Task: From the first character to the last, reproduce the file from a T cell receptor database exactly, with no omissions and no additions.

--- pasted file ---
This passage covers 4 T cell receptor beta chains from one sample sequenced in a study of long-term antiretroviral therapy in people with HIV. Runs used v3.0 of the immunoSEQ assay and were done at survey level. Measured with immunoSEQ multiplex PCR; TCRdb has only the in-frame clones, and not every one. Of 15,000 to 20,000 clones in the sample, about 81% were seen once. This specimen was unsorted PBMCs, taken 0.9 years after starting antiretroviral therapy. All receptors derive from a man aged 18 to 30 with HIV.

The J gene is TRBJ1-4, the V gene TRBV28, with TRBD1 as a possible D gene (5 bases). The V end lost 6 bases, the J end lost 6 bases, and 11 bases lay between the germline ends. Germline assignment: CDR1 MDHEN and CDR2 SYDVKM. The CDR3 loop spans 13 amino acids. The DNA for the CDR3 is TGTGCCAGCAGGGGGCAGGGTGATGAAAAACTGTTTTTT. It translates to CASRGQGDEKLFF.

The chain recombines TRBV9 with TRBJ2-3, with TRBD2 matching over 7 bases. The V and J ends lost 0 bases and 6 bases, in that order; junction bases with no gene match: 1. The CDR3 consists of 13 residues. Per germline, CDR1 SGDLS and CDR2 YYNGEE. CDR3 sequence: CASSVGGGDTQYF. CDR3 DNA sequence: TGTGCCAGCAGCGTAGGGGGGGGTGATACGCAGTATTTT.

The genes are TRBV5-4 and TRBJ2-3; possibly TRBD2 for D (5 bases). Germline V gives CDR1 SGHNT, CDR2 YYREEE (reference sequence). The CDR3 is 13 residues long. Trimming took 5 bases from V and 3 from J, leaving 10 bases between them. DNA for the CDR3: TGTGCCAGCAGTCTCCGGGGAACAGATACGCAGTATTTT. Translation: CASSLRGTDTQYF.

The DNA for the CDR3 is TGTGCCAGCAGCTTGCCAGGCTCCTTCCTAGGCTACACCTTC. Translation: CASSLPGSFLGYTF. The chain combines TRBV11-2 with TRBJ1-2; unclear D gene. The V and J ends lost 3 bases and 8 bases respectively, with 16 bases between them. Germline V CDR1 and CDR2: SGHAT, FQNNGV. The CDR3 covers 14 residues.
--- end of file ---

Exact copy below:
This passage covers 4 T cell receptor beta chains from one sample sequenced in a study of long-term antiretroviral therapy in people with HIV. Runs used v3.0 of the immunoSEQ assay and were done at survey level. Measured with immunoSEQ multiplex PCR; TCRdb has only the in-frame clones, and not every one. Of 15,000 to 20,000 clones in the sample, about 81% were seen once. This specimen was unsorted PBMCs, taken 0.9 years after starting antiretroviral therapy. All receptors derive from a man aged 18 to 30 with HIV.

The J gene is TRBJ1-4, the V gene TRBV28, with TRBD1 as a possible D gene (5 bases). The V end lost 6 bases, the J end lost 6 bases, and 11 bases lay between the germline ends. Germline assignment: CDR1 MDHEN and CDR2 SYDVKM. The CDR3 loop spans 13 amino acids. The DNA for the CDR3 is TGTGCCAGCAGGGGGCAGGGTGATGAAAAACTGTTTTTT. It translates to CASRGQGDEKLFF.

The chain recombines TRBV9 with TRBJ2-3, with TRBD2 matching over 7 bases. The V and J ends lost 0 bases and 6 bases, in that order; junction bases with no gene match: 1. The CDR3 consists of 13 residues. Per germline, CDR1 SGDLS and CDR2 YYNGEE. CDR3 sequence: CASSVGGGDTQYF. CDR3 DNA sequence: TGTGCCAGCAGCGTAGGGGGGGGTGATACGCAGTATTTT.

The genes are TRBV5-4 and TRBJ2-3; possibly TRBD2 for D (5 bases). Germline V gives CDR1 SGHNT, CDR2 YYREEE (reference sequence). The CDR3 is 13 residues long. Trimming took 5 bases from V and 3 from J, leaving 10 bases between them. DNA for the CDR3: TGTGCCAGCAGTCTCCGGGGAACAGATACGCAGTATTTT. Translation: CASSLRGTDTQYF.

The DNA for the CDR3 is TGTGCCAGCAGCTTGCCAGGCTCCTTCCTAGGCTACACCTTC. Translation: CASSLPGSFLGYTF. The chain combines TRBV11-2 with TRBJ1-2; unclear D gene. The V and J ends lost 3 bases and 8 bases respectively, with 16 bases between them. Germline V CDR1 and CDR2: SGHAT, FQNNGV. The CDR3 covers 14 residues.